When an economic report or political development is different from expectations, markets react. The impulse to reposition a portfolio can be strong. What can be lost in a myopic focus on the moment is that these short-term surprises often wash out with time.

What matters most is longer-term trends. These trends reflect slow-moving forces such as globalization, technology adoption, and demographics. When changes occur—the fall of Communism, the rise of the Internet, and accelerating globalization in the 1990s—they unfold gradually, not in a single headline.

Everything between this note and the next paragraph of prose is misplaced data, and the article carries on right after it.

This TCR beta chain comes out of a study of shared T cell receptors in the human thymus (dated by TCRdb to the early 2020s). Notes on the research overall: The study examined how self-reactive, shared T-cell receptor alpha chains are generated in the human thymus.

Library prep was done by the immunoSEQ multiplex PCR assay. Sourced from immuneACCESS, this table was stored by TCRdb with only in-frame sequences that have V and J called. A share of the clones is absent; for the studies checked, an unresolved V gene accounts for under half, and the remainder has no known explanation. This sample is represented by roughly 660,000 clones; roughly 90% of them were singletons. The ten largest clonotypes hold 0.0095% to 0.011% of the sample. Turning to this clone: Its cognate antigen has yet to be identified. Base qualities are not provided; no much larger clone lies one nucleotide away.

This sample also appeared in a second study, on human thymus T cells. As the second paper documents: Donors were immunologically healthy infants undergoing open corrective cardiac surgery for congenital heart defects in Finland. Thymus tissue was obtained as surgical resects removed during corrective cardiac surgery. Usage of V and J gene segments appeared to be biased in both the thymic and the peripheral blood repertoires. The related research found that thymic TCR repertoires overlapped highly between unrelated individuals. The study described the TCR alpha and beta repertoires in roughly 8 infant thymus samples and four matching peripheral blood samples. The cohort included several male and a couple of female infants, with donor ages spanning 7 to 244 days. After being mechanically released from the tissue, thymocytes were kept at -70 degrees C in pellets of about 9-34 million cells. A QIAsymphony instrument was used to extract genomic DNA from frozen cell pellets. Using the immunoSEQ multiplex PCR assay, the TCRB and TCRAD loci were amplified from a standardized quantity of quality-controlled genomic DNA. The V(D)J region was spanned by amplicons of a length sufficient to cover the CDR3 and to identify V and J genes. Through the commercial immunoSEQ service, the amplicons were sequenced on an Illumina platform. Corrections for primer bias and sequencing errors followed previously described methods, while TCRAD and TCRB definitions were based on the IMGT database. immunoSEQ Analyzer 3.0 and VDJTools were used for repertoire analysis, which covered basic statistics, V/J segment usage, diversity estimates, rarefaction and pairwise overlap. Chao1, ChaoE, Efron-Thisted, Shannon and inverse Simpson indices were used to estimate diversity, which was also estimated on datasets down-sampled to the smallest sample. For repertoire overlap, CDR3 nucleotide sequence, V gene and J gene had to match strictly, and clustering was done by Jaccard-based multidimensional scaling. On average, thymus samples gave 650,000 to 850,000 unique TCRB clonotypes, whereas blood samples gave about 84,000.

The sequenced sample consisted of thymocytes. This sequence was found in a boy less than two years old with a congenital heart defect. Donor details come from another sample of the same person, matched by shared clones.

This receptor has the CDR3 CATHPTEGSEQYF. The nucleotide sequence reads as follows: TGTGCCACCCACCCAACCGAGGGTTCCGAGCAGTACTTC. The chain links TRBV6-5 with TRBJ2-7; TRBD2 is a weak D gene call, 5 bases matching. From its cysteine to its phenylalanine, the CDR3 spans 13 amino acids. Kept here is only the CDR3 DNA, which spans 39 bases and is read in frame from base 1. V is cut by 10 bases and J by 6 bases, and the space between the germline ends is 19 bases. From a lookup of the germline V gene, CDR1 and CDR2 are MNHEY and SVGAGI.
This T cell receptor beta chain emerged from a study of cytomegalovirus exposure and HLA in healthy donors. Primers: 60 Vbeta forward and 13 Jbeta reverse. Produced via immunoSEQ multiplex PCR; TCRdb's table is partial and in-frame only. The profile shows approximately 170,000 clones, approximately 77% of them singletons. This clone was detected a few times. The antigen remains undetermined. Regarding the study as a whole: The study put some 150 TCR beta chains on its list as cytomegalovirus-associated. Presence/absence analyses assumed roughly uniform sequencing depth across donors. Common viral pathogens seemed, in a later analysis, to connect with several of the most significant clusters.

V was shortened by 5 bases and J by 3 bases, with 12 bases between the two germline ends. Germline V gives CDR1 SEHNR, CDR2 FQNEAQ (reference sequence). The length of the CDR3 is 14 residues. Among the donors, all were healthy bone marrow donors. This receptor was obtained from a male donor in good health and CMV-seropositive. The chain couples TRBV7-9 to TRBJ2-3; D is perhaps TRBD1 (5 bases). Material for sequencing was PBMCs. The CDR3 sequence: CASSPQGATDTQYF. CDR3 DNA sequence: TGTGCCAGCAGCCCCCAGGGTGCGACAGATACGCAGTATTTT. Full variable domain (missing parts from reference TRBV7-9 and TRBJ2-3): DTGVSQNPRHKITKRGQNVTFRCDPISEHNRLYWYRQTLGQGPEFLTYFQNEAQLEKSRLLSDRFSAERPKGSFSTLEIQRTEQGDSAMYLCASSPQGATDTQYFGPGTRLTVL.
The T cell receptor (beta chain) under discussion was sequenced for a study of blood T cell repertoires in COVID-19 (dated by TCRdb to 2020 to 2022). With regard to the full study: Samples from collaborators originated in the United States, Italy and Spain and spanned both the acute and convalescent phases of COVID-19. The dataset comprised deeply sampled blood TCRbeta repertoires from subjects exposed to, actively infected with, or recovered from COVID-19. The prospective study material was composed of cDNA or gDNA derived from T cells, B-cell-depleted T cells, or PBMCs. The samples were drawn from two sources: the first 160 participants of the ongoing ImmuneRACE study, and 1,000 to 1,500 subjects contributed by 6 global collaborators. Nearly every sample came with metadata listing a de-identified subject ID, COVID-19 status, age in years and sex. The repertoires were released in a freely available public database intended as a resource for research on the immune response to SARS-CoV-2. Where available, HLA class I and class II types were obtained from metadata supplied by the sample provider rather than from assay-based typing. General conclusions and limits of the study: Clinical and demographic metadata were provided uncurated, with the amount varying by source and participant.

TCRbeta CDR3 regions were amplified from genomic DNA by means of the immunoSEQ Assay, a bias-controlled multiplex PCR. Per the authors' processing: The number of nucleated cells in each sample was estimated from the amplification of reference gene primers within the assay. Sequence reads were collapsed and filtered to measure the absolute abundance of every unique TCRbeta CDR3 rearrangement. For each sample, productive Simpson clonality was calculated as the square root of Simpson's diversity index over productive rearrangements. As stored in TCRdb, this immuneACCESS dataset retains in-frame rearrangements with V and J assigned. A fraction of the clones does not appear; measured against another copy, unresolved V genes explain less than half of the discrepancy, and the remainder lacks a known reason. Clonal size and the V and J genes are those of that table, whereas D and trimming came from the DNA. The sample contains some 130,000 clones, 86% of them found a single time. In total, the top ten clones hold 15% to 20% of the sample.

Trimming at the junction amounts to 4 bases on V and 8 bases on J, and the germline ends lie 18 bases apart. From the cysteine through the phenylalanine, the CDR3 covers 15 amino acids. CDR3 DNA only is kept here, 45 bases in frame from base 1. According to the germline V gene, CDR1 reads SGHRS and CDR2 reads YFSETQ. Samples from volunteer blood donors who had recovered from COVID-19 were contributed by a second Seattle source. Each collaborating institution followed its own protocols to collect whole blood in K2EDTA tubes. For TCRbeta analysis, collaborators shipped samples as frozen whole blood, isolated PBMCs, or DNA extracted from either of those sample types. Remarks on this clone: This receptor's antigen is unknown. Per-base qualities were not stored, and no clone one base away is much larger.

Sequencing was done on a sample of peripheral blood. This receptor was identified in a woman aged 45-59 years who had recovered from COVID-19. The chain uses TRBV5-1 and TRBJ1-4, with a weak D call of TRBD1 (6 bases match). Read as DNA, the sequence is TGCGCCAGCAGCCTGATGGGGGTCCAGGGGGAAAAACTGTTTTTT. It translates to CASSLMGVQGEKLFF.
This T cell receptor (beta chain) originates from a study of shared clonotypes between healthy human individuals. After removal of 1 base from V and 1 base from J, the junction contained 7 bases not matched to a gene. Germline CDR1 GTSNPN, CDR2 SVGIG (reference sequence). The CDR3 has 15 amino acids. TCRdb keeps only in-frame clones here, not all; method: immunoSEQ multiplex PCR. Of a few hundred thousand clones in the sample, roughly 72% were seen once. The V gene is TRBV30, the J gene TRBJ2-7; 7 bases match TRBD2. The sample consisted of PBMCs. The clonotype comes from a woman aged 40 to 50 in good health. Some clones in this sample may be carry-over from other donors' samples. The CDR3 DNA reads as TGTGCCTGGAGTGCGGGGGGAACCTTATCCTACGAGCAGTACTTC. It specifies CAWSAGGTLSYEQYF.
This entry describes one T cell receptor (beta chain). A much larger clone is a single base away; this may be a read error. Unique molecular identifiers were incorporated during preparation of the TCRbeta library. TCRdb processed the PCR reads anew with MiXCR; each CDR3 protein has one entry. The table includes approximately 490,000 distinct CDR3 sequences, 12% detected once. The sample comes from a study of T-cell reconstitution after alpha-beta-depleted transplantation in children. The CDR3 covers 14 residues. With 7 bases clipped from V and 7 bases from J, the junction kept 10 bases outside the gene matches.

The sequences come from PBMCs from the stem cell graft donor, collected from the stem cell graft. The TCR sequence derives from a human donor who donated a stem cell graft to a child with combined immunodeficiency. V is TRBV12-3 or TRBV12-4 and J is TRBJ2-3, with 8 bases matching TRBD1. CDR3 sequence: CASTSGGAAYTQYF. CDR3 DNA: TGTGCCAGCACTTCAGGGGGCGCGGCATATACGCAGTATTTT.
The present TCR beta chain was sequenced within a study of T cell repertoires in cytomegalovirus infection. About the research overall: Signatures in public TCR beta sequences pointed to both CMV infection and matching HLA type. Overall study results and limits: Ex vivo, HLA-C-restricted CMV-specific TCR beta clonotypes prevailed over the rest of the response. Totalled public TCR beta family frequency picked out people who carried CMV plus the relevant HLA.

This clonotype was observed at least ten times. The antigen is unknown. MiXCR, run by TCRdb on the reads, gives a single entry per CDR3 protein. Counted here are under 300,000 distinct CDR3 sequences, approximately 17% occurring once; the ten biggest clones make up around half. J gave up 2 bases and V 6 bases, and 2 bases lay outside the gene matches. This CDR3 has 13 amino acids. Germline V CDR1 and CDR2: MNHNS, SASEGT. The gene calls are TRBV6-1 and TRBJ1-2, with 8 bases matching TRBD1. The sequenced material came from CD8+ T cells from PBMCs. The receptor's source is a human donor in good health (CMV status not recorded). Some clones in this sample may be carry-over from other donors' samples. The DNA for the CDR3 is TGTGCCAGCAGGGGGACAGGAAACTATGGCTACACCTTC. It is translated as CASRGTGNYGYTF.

In the decade ahead, the dominant trends will be slower and more balanced economic growth, subdued inflation, and investment returns that fall short of historical averages. Even so, stocks are likely to reward investors with a risk premium; bonds can be expected to diversify stock market risk; and an asset allocation managed with discipline, diversification, and patience is likely to deliver inflation-adjusted returns that can help investors meet their goals.

Source:  Joe Davis, Vanguard